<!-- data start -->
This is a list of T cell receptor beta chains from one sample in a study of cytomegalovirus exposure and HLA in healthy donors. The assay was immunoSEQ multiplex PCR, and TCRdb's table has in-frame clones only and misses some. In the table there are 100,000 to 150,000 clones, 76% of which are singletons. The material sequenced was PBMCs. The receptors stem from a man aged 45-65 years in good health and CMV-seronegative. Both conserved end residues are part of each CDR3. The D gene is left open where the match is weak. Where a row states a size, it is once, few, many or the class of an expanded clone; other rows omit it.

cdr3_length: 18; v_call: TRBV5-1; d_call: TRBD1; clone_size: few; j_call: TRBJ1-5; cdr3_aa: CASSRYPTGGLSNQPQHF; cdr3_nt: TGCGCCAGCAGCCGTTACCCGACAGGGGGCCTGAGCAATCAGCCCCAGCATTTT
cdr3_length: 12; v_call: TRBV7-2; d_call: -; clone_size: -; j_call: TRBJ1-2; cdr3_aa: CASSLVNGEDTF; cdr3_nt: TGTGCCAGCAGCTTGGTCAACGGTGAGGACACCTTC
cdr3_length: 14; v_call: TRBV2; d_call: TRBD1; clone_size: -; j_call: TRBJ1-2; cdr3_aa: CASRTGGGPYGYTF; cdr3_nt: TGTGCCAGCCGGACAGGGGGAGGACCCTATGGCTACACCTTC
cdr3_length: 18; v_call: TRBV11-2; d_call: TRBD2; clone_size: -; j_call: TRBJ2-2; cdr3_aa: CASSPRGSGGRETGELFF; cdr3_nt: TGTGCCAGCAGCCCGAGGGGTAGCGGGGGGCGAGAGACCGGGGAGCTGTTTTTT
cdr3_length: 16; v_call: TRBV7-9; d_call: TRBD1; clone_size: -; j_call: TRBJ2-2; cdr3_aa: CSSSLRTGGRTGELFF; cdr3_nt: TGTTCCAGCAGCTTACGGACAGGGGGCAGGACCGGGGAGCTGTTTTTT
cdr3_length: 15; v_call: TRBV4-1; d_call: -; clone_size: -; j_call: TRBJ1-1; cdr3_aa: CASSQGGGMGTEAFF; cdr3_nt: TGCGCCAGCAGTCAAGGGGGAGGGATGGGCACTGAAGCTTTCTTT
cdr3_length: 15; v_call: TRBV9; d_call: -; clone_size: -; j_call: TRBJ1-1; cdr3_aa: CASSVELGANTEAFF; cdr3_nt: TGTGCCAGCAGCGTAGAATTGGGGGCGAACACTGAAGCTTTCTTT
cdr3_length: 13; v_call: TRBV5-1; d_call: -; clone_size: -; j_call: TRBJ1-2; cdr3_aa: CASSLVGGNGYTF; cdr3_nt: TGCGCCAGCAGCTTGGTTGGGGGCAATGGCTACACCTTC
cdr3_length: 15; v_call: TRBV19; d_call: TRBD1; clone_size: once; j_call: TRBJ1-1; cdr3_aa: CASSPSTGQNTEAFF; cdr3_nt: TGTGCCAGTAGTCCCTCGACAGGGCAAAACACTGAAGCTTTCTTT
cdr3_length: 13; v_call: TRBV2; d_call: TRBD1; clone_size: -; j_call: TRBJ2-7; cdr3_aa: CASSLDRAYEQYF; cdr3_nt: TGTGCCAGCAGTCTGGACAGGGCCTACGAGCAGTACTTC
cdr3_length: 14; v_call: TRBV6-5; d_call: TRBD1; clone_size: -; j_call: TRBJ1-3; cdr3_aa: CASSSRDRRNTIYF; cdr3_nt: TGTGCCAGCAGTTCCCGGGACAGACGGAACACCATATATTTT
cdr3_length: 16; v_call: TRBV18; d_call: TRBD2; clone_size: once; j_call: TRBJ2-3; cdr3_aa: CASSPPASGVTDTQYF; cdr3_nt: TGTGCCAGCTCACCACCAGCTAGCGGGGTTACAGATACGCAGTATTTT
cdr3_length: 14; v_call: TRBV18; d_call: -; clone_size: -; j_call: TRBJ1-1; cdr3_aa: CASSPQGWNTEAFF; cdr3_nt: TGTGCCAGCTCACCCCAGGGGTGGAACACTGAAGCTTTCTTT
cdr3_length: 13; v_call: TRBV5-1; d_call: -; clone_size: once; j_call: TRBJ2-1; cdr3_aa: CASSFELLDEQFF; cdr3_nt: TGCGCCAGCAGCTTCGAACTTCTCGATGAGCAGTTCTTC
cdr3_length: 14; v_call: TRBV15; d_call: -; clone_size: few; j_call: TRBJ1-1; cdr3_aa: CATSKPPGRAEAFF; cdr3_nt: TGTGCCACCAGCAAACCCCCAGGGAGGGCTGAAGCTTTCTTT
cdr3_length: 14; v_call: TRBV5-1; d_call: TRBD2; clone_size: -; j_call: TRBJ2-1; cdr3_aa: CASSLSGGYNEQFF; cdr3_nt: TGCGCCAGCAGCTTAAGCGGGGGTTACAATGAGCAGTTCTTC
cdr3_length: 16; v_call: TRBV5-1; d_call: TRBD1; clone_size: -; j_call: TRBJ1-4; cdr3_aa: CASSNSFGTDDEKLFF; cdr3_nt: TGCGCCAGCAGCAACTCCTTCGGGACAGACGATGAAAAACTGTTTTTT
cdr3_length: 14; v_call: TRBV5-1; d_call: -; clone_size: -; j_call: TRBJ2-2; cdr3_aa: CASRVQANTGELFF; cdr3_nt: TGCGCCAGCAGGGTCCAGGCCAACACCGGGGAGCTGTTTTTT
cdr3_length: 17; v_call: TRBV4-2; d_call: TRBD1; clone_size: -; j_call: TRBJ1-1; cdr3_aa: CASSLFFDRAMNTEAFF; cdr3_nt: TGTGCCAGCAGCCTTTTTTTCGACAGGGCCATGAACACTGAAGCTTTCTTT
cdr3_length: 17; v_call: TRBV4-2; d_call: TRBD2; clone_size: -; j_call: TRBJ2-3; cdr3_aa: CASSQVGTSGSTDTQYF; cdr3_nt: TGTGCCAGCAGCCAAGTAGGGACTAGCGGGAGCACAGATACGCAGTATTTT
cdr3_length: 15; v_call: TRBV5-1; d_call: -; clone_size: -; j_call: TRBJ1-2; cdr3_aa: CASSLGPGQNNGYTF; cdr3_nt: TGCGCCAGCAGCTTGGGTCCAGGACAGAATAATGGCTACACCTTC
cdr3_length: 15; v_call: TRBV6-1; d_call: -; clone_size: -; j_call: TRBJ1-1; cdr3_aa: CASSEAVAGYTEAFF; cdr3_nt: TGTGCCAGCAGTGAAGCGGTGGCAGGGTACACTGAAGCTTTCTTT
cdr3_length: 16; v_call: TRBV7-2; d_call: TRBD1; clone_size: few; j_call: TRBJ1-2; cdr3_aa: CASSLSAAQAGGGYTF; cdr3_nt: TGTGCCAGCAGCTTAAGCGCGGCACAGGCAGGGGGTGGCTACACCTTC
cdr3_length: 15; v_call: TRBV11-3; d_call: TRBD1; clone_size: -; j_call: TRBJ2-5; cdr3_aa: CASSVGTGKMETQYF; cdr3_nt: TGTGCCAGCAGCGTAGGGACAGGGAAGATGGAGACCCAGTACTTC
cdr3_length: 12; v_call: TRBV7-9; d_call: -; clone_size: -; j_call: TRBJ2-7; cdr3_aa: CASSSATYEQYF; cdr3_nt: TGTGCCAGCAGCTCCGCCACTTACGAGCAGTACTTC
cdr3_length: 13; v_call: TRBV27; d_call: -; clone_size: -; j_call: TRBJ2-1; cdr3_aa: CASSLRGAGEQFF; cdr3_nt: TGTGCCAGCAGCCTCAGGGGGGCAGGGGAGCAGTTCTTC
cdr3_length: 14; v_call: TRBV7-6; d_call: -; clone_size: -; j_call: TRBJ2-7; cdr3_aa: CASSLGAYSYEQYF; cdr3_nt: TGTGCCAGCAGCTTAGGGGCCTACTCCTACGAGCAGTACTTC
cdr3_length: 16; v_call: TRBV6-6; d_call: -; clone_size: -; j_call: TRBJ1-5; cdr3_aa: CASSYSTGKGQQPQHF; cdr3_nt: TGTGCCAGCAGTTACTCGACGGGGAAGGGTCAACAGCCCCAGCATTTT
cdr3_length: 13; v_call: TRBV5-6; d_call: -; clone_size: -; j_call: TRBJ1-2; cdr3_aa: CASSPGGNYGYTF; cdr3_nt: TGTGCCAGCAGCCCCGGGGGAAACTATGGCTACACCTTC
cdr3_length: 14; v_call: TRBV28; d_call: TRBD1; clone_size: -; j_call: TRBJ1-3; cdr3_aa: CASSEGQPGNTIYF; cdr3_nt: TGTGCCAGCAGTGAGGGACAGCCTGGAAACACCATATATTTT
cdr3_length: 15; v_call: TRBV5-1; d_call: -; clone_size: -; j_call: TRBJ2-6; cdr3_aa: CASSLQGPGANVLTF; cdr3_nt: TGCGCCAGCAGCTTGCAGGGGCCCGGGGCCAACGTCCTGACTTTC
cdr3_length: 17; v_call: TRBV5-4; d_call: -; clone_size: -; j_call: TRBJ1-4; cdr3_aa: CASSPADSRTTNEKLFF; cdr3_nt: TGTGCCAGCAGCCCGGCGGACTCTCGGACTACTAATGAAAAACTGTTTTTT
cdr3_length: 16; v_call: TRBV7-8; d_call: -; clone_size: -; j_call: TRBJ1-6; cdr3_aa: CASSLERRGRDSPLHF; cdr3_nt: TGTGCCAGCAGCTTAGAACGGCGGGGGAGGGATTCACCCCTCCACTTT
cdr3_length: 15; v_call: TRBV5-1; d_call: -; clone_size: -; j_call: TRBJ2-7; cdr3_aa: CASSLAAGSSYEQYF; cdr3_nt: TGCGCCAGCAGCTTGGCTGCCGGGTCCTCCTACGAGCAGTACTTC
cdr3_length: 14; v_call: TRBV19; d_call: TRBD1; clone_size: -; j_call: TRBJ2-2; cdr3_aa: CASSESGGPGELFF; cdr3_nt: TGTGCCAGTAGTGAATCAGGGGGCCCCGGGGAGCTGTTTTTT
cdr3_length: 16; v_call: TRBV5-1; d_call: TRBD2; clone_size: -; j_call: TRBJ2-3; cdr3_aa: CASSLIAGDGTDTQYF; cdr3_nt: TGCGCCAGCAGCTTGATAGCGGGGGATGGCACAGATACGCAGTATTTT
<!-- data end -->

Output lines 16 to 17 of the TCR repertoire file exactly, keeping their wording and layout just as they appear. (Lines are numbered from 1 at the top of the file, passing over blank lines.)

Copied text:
cdr3_length: 14; v_call: TRBV15; d_call: -; clone_size: few; j_call: TRBJ1-1; cdr3_aa: CATSKPPGRAEAFF; cdr3_nt: TGTGCCACCAGCAAACCCCCAGGGAGGGCTGAAGCTTTCTTT
cdr3_length: 14; v_call: TRBV5-1; d_call: TRBD2; clone_size: -; j_call: TRBJ2-1; cdr3_aa: CASSLSGGYNEQFF; cdr3_nt: TGCGCCAGCAGCTTAAGCGGGGGTTACAATGAGCAGTTCTTC